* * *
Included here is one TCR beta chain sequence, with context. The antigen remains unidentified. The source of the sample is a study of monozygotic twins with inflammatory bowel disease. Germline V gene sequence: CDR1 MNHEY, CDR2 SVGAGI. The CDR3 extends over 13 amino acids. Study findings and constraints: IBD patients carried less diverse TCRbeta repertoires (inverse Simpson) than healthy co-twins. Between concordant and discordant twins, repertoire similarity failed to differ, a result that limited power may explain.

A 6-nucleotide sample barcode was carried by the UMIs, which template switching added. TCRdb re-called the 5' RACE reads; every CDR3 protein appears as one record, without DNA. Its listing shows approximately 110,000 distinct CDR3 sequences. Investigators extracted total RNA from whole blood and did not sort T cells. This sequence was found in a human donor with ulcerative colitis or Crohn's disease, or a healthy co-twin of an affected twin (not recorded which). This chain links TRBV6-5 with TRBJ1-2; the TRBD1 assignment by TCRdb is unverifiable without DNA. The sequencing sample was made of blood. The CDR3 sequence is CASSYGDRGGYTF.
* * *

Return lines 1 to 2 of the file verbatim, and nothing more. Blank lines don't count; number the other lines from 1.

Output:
Included here is one TCR beta chain sequence, with context. The antigen remains unidentified. The source of the sample is a study of monozygotic twins with inflammatory bowel disease. Germline V gene sequence: CDR1 MNHEY, CDR2 SVGAGI. The CDR3 extends over 13 amino acids. Study findings and constraints: IBD patients carried less diverse TCRbeta repertoires (inverse Simpson) than healthy co-twins. Between concordant and discordant twins, repertoire similarity failed to differ, a result that limited power may explain.

A 6-nucleotide sample barcode was carried by the UMIs, which template switching added. TCRdb re-called the 5' RACE reads; every CDR3 protein appears as one record, without DNA. Its listing shows approximately 110,000 distinct CDR3 sequences. Investigators extracted total RNA from whole blood and did not sort T cells. This sequence was found in a human donor with ulcerative colitis or Crohn's disease, or a healthy co-twin of an affected twin (not recorded which). This chain links TRBV6-5 with TRBJ1-2; the TRBD1 assignment by TCRdb is unverifiable without DNA. The sequencing sample was made of blood. The CDR3 sequence is CASSYGDRGGYTF.